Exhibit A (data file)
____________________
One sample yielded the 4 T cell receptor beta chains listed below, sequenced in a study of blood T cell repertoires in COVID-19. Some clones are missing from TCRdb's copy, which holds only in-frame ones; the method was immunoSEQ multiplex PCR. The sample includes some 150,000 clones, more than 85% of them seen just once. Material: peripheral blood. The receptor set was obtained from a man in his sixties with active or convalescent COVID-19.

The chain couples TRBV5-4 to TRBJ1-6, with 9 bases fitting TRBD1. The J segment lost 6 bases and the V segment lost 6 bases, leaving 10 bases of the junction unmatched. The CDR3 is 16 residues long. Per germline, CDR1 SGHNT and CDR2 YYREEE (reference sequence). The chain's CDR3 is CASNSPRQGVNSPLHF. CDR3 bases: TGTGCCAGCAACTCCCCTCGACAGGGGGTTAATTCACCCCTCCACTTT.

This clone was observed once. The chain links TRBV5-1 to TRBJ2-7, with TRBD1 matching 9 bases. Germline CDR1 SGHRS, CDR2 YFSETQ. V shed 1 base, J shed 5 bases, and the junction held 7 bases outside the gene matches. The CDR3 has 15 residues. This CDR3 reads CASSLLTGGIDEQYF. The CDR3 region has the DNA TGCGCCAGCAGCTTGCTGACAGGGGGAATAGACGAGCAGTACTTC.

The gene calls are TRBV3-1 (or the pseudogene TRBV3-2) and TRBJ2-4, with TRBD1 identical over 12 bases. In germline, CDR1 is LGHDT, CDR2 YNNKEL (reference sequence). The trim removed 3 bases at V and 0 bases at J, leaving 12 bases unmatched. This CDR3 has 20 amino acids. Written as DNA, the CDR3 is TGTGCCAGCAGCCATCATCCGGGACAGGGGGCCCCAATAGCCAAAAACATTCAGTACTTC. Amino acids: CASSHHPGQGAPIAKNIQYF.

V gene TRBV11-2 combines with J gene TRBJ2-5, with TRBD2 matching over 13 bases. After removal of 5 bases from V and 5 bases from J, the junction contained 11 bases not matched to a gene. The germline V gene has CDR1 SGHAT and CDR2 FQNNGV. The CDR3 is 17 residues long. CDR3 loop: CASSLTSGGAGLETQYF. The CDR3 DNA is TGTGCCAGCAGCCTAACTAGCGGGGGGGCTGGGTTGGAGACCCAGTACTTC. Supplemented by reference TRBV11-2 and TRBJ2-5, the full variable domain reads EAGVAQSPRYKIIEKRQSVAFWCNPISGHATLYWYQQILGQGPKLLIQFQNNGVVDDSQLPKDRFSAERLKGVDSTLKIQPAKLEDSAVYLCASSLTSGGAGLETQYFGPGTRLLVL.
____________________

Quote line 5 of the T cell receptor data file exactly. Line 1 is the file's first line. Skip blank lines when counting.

V gene TRBV11-2 combines with J gene TRBJ2-5, with TRBD2 matching over 13 bases. After removal of 5 bases from V and 5 bases from J, the junction contained 11 bases not matched to a gene. The germline V gene has CDR1 SGHAT and CDR2 FQNNGV. The CDR3 is 17 residues long. CDR3 loop: CASSLTSGGAGLETQYF. The CDR3 DNA is TGTGCCAGCAGCCTAACTAGCGGGGGGGCTGGGTTGGAGACCCAGTACTTC. Supplemented by reference TRBV11-2 and TRBJ2-5, the full variable domain reads EAGVAQSPRYKIIEKRQSVAFWCNPISGHATLYWYQQILGQGPKLLIQFQNNGVVDDSQLPKDRFSAERLKGVDSTLKIQPAKLEDSAVYLCASSLTSGGAGLETQYFGPGTRLLVL.